Many problems lend themselves to being solved with systems of linear equations. In "real life", these problems can be incredibly complex. This is one reason why linear algebra (the study of linear systems and related concepts) is its own branch of mathematics.

In your studies, however, you will generally be faced with much simpler problems. What follows are some typical examples.

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- The admission fee at a small fair is $1.50 for children and $4.00 for adults. On a certain day, 2200 people enter the fair and $5050 is collected. How many children and how many adults attended?

In the past, I would have set this up by picking a variable for one of the groups (say, "*c*" for "children") and then use "(total) less (what I've already accounted for)" (in this case, "2200 − *c*") for the other group. Using a system of equations, however, allows me to use two different variables for the two different unknowns.

number of adults: *a*

number of children: *c*

With these variables, I can create equations for the totals they've given me:

total number: *a* + *c* = 2200

total income: 4*a* + 1.5*c* = 5050

Now I can solve the system for the number of adults and the number of children. I will solve the first equation for one of the variables, and then substitute the result into the other equation:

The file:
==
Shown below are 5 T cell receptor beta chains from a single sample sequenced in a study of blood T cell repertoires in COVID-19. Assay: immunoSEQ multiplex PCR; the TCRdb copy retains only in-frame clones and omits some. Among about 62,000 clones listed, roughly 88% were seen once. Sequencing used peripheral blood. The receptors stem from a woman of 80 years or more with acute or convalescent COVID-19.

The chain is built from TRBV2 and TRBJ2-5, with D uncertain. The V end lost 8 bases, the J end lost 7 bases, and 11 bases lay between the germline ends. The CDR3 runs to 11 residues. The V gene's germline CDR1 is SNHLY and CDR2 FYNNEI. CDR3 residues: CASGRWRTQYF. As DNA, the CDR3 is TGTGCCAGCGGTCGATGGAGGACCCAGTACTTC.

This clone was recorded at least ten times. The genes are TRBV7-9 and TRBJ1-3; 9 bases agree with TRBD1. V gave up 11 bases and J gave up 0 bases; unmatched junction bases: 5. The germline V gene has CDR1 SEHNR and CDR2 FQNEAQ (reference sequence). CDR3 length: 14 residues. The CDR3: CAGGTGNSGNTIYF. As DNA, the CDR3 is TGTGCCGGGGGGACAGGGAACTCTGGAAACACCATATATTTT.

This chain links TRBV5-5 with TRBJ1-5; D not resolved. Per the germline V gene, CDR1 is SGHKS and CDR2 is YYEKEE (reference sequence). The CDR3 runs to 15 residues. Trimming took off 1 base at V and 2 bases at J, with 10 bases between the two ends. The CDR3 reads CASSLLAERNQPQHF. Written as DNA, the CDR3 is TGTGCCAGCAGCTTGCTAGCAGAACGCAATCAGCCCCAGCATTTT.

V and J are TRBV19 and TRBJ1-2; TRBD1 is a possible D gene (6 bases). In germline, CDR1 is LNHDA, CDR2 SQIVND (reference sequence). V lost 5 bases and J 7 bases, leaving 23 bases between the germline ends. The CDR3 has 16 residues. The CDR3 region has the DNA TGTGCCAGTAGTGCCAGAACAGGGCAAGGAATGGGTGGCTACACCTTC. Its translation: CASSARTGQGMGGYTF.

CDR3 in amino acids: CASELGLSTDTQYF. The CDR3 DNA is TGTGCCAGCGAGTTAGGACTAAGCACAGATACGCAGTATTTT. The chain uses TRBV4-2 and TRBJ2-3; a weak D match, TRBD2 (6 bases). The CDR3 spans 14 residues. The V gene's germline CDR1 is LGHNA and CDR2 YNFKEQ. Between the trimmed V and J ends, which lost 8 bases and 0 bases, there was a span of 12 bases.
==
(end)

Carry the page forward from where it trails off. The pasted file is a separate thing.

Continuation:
*a* = 2200 − *c*

4(2200 − *c*) + 1.5*c* = 5050

8800 − 4*c* + 1.5*c* = 5050

8800 − 2.5*c* = 5050

−2.5*c* = −3750

*c* = 1500

Now I can back-solve for the value of the other variable:

*a* = 2200 − (1500) = 700

I now have values for both of my two variables. I can look back at my definitions for the variables in order to interpret these values within context. To answer the original question, there were:

1500 children and 700 adults.

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You will probably start out with problems which, like the one above, seem very familiar. But you will then move on to more complicated problems.

- The sum of the digits of a two-digit number is 7. When the digits are reversed, the number is increased by 27. Find the number.

The trick here is to work with the digits explicitly. I'll use "*t*" for the "tens" digit of the original number and "*u*" for the "units" (or "ones") digit. I then have:

*t* + *u* = 7

The ten's digit stands for "ten times of this digit's value". Just as "26" is "10 times 2, plus 6 times 1", so also the two-digit number they've given me will be ten times the "tens" digit, plus one times the "units" digit. In other words:

original number: 10*t* + 1*u*

The new number has the values of the digits (represented by the variables) in reverse order. This gives me:

new number: 10*u* + 1*t*

And this new number is twenty-seven more than the original number. The keyword "is" means "equals", so I get:

(new number) is (old number) increased by (twenty-seven)

10*u* + 1*t* = (10*t* + 1*u*) + 27

Now I have a system of equations that I can solve:

*t* + *u* = 7

10*u* + *t* = 10*t* + *u* + 27

First I'll simplify the second equation:

10*u* + *t* = 10*t* + *u* + 27

9*u* − 9*t* = 27

*u* − *t* = 3

After reordering the variables in the first equation, I now have: